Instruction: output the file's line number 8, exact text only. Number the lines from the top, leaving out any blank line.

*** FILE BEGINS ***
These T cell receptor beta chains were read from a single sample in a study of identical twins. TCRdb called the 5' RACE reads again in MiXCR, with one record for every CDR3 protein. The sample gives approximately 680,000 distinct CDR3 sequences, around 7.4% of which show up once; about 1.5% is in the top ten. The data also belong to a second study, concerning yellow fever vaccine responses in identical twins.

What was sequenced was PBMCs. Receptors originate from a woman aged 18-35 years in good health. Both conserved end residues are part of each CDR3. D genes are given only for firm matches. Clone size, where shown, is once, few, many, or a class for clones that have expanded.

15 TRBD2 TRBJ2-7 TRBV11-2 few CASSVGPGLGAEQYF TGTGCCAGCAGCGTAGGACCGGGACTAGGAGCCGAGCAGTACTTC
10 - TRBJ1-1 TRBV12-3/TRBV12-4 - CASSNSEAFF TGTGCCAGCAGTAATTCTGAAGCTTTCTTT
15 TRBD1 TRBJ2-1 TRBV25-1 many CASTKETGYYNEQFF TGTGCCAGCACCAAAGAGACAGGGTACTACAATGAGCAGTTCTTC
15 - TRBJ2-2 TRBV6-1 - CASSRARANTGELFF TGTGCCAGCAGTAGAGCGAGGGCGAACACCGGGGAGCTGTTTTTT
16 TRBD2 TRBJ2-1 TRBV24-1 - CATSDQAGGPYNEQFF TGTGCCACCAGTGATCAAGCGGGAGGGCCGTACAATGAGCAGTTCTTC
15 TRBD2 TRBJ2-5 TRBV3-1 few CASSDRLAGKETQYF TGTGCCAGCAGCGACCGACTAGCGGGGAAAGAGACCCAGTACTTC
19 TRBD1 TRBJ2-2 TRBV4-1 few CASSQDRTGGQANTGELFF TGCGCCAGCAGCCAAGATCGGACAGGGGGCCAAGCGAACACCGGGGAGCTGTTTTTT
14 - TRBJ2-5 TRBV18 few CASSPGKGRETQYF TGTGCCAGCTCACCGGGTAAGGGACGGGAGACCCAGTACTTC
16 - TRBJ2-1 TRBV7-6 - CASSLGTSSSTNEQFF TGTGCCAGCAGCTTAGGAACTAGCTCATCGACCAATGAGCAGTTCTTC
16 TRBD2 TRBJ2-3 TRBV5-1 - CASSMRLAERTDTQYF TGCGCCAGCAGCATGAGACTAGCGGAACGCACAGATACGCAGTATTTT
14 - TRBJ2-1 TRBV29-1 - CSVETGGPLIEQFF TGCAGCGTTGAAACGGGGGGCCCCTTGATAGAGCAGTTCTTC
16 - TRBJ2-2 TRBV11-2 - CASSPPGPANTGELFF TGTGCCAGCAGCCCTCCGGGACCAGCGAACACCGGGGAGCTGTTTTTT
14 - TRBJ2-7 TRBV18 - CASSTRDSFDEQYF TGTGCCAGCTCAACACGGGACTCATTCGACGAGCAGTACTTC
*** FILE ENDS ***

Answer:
15 TRBD2 TRBJ2-5 TRBV3-1 few CASSDRLAGKETQYF TGTGCCAGCAGCGACCGACTAGCGGGGAAAGAGACCCAGTACTTC